By Garima Agarwal
The Hindu Succession Act (hereinafter “HSA”) is an inheritance law that was passed in 2005 to give sons and daughters equal share towards their father’s acquired property and towards their ancestral share. Yet, there are many women who still do not assert their inheritance rights, resulting in the persistence of male control over family property. Through this article, the author will explore how HSA has not entirely been successful in granting property rights to Hindu women.
The conversation around women and property rights is not new, and neither are attempts at reform. But these attempts have seldom resulted in the actual provision of economic support for women.
Looking back at the early history of women’s property rights, it is reported that they were given their share of family resources before their marriage as “stridhan,” in the form of jewellery, cash, land etc. Their personal property consisted of whatever they had acquired through their skill and received from their family, in-laws, friends and other relatives at the time of their marriage. Though it was the woman’s personal property, the woman did not have the right to pass it on or sell it without her husband’s consent. A woman’s possessions were never considered hers in the sense of ownership.
The issue of inheritance has been even more fraught. A property in a Hindu joint family would delve into the male heirs or the next eldest male member leaving out women from its ambit. This practice was often sanctioned by the patriarchal belief that if women were entitled to property rights, it would give them financial independence, make them less reliant on men, and lead to fragmentation of the family unit. Another reason for depriving women of property rights was the widespread notion that, eventually. they would be married and giving them access to property would mean relinquishing it to their husband’s family. They were therefore subjected to inequality and adverse living conditions in their parents’ home as well as marital home.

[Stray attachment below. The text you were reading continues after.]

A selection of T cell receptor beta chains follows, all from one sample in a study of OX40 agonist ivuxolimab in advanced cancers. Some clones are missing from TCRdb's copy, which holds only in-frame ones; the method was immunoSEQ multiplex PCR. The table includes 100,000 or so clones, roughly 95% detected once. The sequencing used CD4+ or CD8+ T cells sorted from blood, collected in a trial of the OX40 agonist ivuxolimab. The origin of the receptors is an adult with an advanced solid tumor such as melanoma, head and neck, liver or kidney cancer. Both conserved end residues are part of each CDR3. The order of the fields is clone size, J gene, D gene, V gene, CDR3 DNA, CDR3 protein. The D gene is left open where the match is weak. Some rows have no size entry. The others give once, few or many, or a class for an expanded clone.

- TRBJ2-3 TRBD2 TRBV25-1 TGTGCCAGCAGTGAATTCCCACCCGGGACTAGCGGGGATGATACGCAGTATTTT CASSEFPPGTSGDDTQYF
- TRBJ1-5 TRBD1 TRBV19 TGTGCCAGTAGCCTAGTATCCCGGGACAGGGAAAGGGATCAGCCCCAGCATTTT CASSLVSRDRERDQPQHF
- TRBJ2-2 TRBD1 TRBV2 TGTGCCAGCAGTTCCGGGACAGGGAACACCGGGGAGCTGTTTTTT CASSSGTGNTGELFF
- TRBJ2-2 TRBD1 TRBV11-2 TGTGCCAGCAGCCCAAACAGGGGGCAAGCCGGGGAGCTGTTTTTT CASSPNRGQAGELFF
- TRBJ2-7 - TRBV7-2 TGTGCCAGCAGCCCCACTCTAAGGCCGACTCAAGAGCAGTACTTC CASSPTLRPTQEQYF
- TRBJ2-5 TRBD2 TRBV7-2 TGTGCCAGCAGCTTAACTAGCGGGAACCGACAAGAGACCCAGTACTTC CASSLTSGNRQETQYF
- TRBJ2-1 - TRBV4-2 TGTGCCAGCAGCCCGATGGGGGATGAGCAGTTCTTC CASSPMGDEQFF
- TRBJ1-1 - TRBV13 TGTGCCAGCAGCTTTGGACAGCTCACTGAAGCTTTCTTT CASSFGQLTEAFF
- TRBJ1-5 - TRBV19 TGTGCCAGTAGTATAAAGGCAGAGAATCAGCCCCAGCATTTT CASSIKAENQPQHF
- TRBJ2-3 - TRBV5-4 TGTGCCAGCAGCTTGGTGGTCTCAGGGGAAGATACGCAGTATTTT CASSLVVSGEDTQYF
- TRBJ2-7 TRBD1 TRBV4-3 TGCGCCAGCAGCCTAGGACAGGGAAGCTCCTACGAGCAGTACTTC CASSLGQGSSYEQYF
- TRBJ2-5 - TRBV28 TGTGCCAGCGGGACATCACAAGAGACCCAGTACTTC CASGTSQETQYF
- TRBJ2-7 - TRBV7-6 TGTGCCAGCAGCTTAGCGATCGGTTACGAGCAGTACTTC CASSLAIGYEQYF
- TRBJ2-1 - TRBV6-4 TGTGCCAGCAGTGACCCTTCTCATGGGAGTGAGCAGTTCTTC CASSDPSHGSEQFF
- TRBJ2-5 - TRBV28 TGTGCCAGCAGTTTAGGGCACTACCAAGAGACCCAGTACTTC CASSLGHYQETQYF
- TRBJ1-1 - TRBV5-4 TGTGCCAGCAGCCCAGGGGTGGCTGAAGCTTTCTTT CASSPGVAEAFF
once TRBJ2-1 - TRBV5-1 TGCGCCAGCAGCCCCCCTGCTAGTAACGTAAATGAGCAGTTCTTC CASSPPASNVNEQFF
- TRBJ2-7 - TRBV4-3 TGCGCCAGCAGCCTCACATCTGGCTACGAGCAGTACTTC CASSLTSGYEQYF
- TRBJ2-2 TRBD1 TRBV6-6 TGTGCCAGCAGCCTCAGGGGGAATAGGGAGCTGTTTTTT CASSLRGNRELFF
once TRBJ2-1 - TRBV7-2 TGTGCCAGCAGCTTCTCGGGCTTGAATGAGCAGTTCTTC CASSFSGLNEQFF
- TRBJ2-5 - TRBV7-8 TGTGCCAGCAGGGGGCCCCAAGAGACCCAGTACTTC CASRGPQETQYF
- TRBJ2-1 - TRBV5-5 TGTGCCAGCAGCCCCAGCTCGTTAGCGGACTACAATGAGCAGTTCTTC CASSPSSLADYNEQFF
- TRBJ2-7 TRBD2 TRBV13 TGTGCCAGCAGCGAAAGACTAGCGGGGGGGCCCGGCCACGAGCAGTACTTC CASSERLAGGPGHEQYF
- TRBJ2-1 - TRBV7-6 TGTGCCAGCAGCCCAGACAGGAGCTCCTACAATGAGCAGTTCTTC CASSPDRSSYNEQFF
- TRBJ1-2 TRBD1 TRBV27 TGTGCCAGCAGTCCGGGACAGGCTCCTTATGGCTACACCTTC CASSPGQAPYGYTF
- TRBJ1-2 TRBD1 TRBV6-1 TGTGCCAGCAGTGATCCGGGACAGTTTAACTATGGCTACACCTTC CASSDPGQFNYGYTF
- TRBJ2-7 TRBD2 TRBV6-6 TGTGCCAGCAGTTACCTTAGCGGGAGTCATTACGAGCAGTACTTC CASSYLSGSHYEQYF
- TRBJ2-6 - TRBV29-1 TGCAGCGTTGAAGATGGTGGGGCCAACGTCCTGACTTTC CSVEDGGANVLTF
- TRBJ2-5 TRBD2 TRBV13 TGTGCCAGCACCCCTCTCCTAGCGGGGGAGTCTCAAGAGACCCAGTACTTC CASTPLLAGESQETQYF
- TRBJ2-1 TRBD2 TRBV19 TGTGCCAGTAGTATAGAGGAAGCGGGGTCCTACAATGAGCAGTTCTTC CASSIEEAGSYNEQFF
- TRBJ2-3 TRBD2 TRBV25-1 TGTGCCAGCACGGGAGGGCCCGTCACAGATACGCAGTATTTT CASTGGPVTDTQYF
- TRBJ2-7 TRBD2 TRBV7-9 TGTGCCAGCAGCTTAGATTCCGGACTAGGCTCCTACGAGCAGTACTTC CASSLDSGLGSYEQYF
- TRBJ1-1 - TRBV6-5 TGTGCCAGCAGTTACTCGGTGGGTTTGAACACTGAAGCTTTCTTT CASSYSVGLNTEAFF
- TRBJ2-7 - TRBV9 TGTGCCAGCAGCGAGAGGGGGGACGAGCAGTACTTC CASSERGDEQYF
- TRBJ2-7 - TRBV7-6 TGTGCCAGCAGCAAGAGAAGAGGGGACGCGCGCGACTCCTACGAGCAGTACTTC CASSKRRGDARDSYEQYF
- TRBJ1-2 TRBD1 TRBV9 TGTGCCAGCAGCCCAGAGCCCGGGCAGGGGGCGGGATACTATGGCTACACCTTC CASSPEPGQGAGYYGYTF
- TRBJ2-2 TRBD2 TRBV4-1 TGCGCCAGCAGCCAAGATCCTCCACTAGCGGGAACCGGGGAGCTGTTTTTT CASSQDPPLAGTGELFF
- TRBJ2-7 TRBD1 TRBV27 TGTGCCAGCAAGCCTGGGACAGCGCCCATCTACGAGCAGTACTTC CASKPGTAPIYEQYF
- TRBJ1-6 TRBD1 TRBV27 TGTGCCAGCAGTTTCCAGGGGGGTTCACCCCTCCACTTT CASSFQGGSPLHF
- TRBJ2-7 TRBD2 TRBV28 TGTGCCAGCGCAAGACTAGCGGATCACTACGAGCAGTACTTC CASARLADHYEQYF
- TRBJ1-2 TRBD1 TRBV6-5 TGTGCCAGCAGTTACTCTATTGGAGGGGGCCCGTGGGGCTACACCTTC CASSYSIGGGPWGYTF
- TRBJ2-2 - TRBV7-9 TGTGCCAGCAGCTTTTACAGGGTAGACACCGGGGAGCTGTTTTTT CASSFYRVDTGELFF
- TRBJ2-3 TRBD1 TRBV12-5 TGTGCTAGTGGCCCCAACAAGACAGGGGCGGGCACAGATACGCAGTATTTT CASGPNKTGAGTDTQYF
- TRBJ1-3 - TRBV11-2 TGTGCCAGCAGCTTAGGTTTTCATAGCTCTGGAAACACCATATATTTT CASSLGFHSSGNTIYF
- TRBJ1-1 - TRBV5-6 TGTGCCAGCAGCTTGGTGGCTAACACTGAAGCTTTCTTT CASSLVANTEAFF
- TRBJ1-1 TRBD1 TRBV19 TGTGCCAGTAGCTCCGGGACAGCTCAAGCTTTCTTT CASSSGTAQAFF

The Hindu Succession Act
To ensure that women were also equally entitled to their family’s property as the sons, The Hindu Succession Act was enacted in 1956. HSA emerged as the first law that promoted gender equality with respect to inheritance rights. The 1956 law had converted the limited right possessed by women to an absolute one. Although in the past women had some sort of independent property, they could not dispose of it without their husbands’ consent, this was changed by Section 14 of the Act. Under this Act, the woman was restricted to be a part of the coparcenary property. This means though she could acquire the share of her father’s individual property, she did not have a right over any ancestral property.
This Act was later amended by the HSA Act of 2005 (“The Act”) which introduced certain changes to some widely-criticised sections of the earlier 1956 Act. Sections 4, 6, 23, 24 and 30 were amended to grant daughters the same rights and liabilities as those of a son, furthering equal treatment to both the genders. In the recent 2020 case of Vineeta Sharma, it was held by the court that the ancestral property is inherited by the daughter at birth in the same way as it is acquired by the son, irrespective of whether the father is living or dead.